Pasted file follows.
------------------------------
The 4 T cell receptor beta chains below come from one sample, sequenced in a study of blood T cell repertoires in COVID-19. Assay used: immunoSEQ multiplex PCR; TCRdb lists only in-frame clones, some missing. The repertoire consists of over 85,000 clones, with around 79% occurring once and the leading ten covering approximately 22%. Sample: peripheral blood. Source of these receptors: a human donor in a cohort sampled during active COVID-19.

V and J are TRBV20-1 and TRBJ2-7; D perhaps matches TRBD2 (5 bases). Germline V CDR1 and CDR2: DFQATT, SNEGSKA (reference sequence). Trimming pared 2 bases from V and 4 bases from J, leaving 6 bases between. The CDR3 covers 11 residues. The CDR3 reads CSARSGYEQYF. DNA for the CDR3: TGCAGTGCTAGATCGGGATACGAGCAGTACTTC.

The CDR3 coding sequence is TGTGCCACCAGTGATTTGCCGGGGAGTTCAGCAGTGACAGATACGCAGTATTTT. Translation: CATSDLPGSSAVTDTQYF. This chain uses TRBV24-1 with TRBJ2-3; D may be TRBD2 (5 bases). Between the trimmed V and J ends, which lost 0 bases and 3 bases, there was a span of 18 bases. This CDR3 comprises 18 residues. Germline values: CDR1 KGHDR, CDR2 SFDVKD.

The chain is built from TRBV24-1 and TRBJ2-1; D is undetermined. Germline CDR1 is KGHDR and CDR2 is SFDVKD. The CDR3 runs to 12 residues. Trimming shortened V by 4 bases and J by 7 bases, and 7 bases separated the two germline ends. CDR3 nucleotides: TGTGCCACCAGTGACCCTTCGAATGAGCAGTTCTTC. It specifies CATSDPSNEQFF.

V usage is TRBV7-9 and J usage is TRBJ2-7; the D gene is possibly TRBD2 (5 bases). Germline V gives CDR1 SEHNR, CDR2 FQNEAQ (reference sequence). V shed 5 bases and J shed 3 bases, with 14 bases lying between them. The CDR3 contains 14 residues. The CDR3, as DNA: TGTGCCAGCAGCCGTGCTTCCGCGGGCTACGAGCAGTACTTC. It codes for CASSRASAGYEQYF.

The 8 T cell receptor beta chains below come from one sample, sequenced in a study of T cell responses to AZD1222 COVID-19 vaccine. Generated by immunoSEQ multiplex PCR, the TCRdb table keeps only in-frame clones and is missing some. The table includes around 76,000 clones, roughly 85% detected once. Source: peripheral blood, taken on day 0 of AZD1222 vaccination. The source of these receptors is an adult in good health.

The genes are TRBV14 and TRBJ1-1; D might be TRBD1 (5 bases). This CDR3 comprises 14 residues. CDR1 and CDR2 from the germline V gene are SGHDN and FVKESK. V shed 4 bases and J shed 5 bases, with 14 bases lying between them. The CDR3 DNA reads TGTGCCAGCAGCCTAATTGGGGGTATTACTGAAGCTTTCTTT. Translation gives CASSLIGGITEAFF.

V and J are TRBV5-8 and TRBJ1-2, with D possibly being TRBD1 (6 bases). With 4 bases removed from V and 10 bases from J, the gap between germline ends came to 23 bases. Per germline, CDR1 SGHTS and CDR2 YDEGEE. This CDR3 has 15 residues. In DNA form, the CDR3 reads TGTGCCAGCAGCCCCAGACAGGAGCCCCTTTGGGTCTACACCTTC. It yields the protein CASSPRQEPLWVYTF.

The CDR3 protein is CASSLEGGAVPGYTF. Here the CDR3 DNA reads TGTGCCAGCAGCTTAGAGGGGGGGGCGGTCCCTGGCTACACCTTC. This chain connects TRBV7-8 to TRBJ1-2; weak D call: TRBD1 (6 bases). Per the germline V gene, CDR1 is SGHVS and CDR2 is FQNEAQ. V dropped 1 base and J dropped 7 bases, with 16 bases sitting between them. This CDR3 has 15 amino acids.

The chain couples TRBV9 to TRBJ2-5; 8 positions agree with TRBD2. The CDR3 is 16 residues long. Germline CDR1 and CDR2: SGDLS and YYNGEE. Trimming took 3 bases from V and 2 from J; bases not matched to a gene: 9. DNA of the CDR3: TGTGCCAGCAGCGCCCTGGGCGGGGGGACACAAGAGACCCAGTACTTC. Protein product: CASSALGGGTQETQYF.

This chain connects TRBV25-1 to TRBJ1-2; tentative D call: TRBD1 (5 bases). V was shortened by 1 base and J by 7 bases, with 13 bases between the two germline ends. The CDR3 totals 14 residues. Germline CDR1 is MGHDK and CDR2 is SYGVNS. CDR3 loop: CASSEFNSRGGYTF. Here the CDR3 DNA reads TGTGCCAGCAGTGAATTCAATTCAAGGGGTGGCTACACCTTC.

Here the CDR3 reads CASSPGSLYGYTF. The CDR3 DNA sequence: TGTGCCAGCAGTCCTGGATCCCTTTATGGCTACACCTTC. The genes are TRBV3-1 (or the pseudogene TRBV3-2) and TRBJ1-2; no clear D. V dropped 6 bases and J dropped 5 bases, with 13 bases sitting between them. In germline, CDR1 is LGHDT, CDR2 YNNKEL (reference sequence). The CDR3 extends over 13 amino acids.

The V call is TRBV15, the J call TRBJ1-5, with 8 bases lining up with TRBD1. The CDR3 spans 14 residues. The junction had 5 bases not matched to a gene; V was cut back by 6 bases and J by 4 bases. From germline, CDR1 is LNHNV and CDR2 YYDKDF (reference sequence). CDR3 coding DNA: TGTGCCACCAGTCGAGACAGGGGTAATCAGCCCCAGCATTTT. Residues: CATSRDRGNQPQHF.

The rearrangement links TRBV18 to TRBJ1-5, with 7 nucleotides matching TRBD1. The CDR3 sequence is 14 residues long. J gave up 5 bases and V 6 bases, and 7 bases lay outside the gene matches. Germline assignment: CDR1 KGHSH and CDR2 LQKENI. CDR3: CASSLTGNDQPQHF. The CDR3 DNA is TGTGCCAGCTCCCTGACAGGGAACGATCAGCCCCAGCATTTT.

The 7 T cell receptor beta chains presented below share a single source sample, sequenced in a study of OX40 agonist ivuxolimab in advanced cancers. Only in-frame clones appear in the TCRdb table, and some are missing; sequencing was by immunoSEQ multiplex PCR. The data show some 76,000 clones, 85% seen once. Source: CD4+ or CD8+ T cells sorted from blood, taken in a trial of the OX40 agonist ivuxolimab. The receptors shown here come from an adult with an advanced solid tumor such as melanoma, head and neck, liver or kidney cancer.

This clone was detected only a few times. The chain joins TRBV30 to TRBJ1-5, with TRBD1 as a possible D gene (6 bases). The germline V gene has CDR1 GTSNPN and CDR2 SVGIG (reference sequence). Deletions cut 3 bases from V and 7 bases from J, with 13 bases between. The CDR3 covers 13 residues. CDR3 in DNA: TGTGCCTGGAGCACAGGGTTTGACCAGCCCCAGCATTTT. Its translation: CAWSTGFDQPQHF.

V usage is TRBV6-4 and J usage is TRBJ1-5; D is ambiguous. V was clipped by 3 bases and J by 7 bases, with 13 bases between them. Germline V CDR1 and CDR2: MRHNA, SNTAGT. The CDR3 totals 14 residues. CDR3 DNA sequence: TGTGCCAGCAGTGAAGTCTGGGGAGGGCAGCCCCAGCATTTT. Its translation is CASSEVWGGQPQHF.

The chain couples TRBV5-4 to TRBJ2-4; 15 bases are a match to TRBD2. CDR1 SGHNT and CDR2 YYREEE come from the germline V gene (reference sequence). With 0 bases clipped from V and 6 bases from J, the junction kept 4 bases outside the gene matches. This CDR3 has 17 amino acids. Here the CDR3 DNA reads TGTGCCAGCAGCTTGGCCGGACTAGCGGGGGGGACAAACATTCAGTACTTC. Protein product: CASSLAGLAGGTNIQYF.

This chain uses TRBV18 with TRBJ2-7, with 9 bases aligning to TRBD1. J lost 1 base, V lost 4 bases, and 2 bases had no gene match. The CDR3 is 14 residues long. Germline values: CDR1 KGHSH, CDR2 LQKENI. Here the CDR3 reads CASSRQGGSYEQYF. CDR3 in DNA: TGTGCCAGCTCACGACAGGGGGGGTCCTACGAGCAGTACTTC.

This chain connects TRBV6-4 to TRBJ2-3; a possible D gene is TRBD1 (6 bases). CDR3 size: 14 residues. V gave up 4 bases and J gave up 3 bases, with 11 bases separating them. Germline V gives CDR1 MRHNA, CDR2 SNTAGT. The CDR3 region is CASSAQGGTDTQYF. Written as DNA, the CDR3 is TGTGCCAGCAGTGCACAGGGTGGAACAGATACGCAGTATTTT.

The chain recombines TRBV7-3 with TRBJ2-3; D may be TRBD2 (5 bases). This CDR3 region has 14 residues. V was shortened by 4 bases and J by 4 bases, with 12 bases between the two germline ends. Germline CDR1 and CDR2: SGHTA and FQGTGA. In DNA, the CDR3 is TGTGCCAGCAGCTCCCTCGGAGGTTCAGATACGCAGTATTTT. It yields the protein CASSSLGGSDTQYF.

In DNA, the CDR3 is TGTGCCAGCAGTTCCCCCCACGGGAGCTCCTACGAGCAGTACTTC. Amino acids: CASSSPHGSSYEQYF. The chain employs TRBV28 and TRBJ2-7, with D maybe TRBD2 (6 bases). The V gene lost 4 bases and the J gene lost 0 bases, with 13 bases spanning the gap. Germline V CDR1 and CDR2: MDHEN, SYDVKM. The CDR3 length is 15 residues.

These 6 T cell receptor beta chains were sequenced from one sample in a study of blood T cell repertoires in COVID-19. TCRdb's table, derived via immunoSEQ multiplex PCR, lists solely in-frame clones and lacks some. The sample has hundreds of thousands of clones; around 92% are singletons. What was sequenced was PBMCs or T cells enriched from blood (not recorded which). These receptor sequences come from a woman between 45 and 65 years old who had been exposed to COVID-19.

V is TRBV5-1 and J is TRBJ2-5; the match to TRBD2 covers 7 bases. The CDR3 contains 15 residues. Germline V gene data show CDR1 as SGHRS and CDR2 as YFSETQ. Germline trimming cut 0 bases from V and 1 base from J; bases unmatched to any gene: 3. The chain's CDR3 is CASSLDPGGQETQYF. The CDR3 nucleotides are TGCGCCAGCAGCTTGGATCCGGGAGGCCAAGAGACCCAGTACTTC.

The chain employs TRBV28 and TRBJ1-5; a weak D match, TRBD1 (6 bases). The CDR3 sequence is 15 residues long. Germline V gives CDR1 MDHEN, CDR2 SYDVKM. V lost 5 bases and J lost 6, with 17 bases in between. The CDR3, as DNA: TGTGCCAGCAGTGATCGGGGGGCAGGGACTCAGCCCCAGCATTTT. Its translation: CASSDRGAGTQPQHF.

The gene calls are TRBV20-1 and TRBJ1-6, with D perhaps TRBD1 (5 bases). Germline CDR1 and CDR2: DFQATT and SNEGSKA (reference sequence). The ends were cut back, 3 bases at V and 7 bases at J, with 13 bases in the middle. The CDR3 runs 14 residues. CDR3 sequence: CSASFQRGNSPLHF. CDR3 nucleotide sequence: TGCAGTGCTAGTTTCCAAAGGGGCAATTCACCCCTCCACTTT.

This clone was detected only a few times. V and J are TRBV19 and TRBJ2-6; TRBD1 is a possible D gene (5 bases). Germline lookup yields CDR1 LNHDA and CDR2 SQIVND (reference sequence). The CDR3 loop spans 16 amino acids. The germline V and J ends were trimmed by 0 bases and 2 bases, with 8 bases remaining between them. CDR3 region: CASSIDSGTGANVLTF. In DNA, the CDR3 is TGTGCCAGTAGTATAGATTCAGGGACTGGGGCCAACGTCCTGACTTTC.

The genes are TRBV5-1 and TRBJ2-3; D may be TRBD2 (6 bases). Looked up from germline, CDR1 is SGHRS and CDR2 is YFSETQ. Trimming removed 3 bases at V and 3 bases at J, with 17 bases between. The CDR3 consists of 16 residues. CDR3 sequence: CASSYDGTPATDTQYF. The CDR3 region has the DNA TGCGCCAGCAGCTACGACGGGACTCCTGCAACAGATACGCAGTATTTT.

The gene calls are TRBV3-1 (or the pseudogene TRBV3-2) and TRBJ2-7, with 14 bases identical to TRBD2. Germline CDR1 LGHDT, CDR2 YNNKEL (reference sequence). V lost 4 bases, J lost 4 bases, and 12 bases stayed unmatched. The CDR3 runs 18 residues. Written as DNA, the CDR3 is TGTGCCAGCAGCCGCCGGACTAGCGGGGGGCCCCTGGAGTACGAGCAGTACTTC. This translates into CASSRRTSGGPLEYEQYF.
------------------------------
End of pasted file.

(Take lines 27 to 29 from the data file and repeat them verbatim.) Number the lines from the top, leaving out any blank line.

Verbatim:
This clone was detected only a few times. V and J are TRBV19 and TRBJ2-6; TRBD1 is a possible D gene (5 bases). Germline lookup yields CDR1 LNHDA and CDR2 SQIVND (reference sequence). The CDR3 loop spans 16 amino acids. The germline V and J ends were trimmed by 0 bases and 2 bases, with 8 bases remaining between them. CDR3 region: CASSIDSGTGANVLTF. In DNA, the CDR3 is TGTGCCAGTAGTATAGATTCAGGGACTGGGGCCAACGTCCTGACTTTC.

The genes are TRBV5-1 and TRBJ2-3; D may be TRBD2 (6 bases). Looked up from germline, CDR1 is SGHRS and CDR2 is YFSETQ. Trimming removed 3 bases at V and 3 bases at J, with 17 bases between. The CDR3 consists of 16 residues. CDR3 sequence: CASSYDGTPATDTQYF. The CDR3 region has the DNA TGCGCCAGCAGCTACGACGGGACTCCTGCAACAGATACGCAGTATTTT.

The gene calls are TRBV3-1 (or the pseudogene TRBV3-2) and TRBJ2-7, with 14 bases identical to TRBD2. Germline CDR1 LGHDT, CDR2 YNNKEL (reference sequence). V lost 4 bases, J lost 4 bases, and 12 bases stayed unmatched. The CDR3 runs 18 residues. Written as DNA, the CDR3 is TGTGCCAGCAGCCGCCGGACTAGCGGGGGGCCCCTGGAGTACGAGCAGTACTTC. This translates into CASSRRTSGGPLEYEQYF.